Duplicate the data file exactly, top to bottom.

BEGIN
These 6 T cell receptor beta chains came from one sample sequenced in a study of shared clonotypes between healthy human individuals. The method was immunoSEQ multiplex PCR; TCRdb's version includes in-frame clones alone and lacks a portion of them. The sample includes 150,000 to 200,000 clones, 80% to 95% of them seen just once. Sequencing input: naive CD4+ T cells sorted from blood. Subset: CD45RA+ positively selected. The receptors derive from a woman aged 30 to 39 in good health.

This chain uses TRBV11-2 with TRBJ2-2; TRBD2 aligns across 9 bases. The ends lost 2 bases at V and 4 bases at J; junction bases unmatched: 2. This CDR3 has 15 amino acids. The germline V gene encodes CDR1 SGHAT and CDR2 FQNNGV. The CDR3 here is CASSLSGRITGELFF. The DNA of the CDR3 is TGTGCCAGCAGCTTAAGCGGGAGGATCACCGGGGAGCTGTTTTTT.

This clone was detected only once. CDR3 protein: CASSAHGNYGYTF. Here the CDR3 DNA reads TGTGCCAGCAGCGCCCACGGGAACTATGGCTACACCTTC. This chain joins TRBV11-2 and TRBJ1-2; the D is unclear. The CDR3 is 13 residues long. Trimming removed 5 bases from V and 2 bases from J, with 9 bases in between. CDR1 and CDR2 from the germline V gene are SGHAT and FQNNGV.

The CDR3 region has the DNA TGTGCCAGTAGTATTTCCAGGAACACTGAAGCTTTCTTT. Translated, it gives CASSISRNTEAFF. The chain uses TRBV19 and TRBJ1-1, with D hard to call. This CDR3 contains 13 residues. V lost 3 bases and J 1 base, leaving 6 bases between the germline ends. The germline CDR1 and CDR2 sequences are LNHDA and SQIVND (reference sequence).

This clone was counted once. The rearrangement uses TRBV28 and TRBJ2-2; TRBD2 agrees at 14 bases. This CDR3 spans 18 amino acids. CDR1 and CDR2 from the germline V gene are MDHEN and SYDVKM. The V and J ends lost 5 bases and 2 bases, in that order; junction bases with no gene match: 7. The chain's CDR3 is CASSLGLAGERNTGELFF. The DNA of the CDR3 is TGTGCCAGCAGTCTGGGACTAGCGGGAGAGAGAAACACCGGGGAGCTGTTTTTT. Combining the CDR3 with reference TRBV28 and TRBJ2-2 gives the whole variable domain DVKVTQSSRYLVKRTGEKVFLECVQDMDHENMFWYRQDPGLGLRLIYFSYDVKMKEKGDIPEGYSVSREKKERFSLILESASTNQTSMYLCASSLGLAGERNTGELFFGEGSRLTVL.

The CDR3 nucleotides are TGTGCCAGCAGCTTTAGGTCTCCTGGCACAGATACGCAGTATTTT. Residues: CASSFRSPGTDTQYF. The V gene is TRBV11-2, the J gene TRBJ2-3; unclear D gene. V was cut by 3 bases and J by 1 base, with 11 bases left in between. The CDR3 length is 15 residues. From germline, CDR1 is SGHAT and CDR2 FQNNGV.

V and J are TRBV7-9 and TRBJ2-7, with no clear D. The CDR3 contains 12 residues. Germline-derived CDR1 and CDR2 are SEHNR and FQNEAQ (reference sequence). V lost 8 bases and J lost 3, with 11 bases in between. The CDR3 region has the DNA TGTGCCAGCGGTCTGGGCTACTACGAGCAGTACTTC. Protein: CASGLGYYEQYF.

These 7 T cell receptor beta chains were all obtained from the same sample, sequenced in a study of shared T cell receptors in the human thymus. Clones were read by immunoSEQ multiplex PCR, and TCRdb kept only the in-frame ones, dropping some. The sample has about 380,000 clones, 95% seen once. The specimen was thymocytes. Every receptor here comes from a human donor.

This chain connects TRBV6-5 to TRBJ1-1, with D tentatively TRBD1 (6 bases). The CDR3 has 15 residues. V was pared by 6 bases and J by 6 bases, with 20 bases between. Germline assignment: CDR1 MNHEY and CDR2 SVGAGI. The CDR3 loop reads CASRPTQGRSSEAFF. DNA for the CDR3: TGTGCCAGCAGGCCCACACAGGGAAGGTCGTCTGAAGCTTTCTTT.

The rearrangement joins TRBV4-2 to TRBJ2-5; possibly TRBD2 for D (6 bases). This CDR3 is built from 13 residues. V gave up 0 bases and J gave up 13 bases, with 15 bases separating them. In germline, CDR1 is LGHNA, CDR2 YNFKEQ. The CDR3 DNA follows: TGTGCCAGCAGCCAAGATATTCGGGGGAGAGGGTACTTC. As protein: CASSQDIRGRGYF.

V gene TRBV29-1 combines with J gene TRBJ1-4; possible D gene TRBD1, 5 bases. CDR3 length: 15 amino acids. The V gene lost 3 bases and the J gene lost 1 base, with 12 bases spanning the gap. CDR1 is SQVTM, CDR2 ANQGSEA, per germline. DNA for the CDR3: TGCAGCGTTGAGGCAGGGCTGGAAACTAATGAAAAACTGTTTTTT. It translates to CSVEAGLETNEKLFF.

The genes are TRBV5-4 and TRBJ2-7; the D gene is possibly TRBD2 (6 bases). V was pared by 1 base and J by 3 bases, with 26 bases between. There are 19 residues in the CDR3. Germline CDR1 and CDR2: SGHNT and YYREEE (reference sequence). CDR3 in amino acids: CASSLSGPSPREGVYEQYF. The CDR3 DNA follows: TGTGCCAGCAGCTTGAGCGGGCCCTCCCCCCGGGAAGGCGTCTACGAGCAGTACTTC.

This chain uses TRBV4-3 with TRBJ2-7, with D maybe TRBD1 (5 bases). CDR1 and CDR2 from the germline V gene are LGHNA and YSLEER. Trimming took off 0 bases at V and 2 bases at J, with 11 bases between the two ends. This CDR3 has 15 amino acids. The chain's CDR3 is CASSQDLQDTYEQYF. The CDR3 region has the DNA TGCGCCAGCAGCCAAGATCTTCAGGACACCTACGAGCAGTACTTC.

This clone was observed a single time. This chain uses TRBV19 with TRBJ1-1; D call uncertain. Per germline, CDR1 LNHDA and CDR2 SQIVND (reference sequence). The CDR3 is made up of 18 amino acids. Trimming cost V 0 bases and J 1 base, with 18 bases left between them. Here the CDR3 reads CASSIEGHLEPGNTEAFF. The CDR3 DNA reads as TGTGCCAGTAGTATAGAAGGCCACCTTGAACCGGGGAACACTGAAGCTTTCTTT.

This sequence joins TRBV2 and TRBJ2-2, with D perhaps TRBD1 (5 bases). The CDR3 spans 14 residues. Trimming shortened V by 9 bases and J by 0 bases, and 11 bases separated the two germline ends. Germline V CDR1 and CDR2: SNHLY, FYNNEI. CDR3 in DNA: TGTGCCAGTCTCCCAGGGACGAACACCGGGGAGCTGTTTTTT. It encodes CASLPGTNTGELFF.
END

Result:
These 6 T cell receptor beta chains came from one sample sequenced in a study of shared clonotypes between healthy human individuals. The method was immunoSEQ multiplex PCR; TCRdb's version includes in-frame clones alone and lacks a portion of them. The sample includes 150,000 to 200,000 clones, 80% to 95% of them seen just once. Sequencing input: naive CD4+ T cells sorted from blood. Subset: CD45RA+ positively selected. The receptors derive from a woman aged 30 to 39 in good health.

This chain uses TRBV11-2 with TRBJ2-2; TRBD2 aligns across 9 bases. The ends lost 2 bases at V and 4 bases at J; junction bases unmatched: 2. This CDR3 has 15 amino acids. The germline V gene encodes CDR1 SGHAT and CDR2 FQNNGV. The CDR3 here is CASSLSGRITGELFF. The DNA of the CDR3 is TGTGCCAGCAGCTTAAGCGGGAGGATCACCGGGGAGCTGTTTTTT.

This clone was detected only once. CDR3 protein: CASSAHGNYGYTF. Here the CDR3 DNA reads TGTGCCAGCAGCGCCCACGGGAACTATGGCTACACCTTC. This chain joins TRBV11-2 and TRBJ1-2; the D is unclear. The CDR3 is 13 residues long. Trimming removed 5 bases from V and 2 bases from J, with 9 bases in between. CDR1 and CDR2 from the germline V gene are SGHAT and FQNNGV.

The CDR3 region has the DNA TGTGCCAGTAGTATTTCCAGGAACACTGAAGCTTTCTTT. Translated, it gives CASSISRNTEAFF. The chain uses TRBV19 and TRBJ1-1, with D hard to call. This CDR3 contains 13 residues. V lost 3 bases and J 1 base, leaving 6 bases between the germline ends. The germline CDR1 and CDR2 sequences are LNHDA and SQIVND (reference sequence).

This clone was counted once. The rearrangement uses TRBV28 and TRBJ2-2; TRBD2 agrees at 14 bases. This CDR3 spans 18 amino acids. CDR1 and CDR2 from the germline V gene are MDHEN and SYDVKM. The V and J ends lost 5 bases and 2 bases, in that order; junction bases with no gene match: 7. The chain's CDR3 is CASSLGLAGERNTGELFF. The DNA of the CDR3 is TGTGCCAGCAGTCTGGGACTAGCGGGAGAGAGAAACACCGGGGAGCTGTTTTTT. Combining the CDR3 with reference TRBV28 and TRBJ2-2 gives the whole variable domain DVKVTQSSRYLVKRTGEKVFLECVQDMDHENMFWYRQDPGLGLRLIYFSYDVKMKEKGDIPEGYSVSREKKERFSLILESASTNQTSMYLCASSLGLAGERNTGELFFGEGSRLTVL.

The CDR3 nucleotides are TGTGCCAGCAGCTTTAGGTCTCCTGGCACAGATACGCAGTATTTT. Residues: CASSFRSPGTDTQYF. The V gene is TRBV11-2, the J gene TRBJ2-3; unclear D gene. V was cut by 3 bases and J by 1 base, with 11 bases left in between. The CDR3 length is 15 residues. From germline, CDR1 is SGHAT and CDR2 FQNNGV.

V and J are TRBV7-9 and TRBJ2-7, with no clear D. The CDR3 contains 12 residues. Germline-derived CDR1 and CDR2 are SEHNR and FQNEAQ (reference sequence). V lost 8 bases and J lost 3, with 11 bases in between. The CDR3 region has the DNA TGTGCCAGCGGTCTGGGCTACTACGAGCAGTACTTC. Protein: CASGLGYYEQYF.

These 7 T cell receptor beta chains were all obtained from the same sample, sequenced in a study of shared T cell receptors in the human thymus. Clones were read by immunoSEQ multiplex PCR, and TCRdb kept only the in-frame ones, dropping some. The sample has about 380,000 clones, 95% seen once. The specimen was thymocytes. Every receptor here comes from a human donor.

This chain connects TRBV6-5 to TRBJ1-1, with D tentatively TRBD1 (6 bases). The CDR3 has 15 residues. V was pared by 6 bases and J by 6 bases, with 20 bases between. Germline assignment: CDR1 MNHEY and CDR2 SVGAGI. The CDR3 loop reads CASRPTQGRSSEAFF. DNA for the CDR3: TGTGCCAGCAGGCCCACACAGGGAAGGTCGTCTGAAGCTTTCTTT.

The rearrangement joins TRBV4-2 to TRBJ2-5; possibly TRBD2 for D (6 bases). This CDR3 is built from 13 residues. V gave up 0 bases and J gave up 13 bases, with 15 bases separating them. In germline, CDR1 is LGHNA, CDR2 YNFKEQ. The CDR3 DNA follows: TGTGCCAGCAGCCAAGATATTCGGGGGAGAGGGTACTTC. As protein: CASSQDIRGRGYF.

V gene TRBV29-1 combines with J gene TRBJ1-4; possible D gene TRBD1, 5 bases. CDR3 length: 15 amino acids. The V gene lost 3 bases and the J gene lost 1 base, with 12 bases spanning the gap. CDR1 is SQVTM, CDR2 ANQGSEA, per germline. DNA for the CDR3: TGCAGCGTTGAGGCAGGGCTGGAAACTAATGAAAAACTGTTTTTT. It translates to CSVEAGLETNEKLFF.

The genes are TRBV5-4 and TRBJ2-7; the D gene is possibly TRBD2 (6 bases). V was pared by 1 base and J by 3 bases, with 26 bases between. There are 19 residues in the CDR3. Germline CDR1 and CDR2: SGHNT and YYREEE (reference sequence). CDR3 in amino acids: CASSLSGPSPREGVYEQYF. The CDR3 DNA follows: TGTGCCAGCAGCTTGAGCGGGCCCTCCCCCCGGGAAGGCGTCTACGAGCAGTACTTC.

This chain uses TRBV4-3 with TRBJ2-7, with D maybe TRBD1 (5 bases). CDR1 and CDR2 from the germline V gene are LGHNA and YSLEER. Trimming took off 0 bases at V and 2 bases at J, with 11 bases between the two ends. This CDR3 has 15 amino acids. The chain's CDR3 is CASSQDLQDTYEQYF. The CDR3 region has the DNA TGCGCCAGCAGCCAAGATCTTCAGGACACCTACGAGCAGTACTTC.

This clone was observed a single time. This chain uses TRBV19 with TRBJ1-1; D call uncertain. Per germline, CDR1 LNHDA and CDR2 SQIVND (reference sequence). The CDR3 is made up of 18 amino acids. Trimming cost V 0 bases and J 1 base, with 18 bases left between them. Here the CDR3 reads CASSIEGHLEPGNTEAFF. The CDR3 DNA reads as TGTGCCAGTAGTATAGAAGGCCACCTTGAACCGGGGAACACTGAAGCTTTCTTT.

This sequence joins TRBV2 and TRBJ2-2, with D perhaps TRBD1 (5 bases). The CDR3 spans 14 residues. Trimming shortened V by 9 bases and J by 0 bases, and 11 bases separated the two germline ends. Germline V CDR1 and CDR2: SNHLY, FYNNEI. CDR3 in DNA: TGTGCCAGTCTCCCAGGGACGAACACCGGGGAGCTGTTTTTT. It encodes CASLPGTNTGELFF.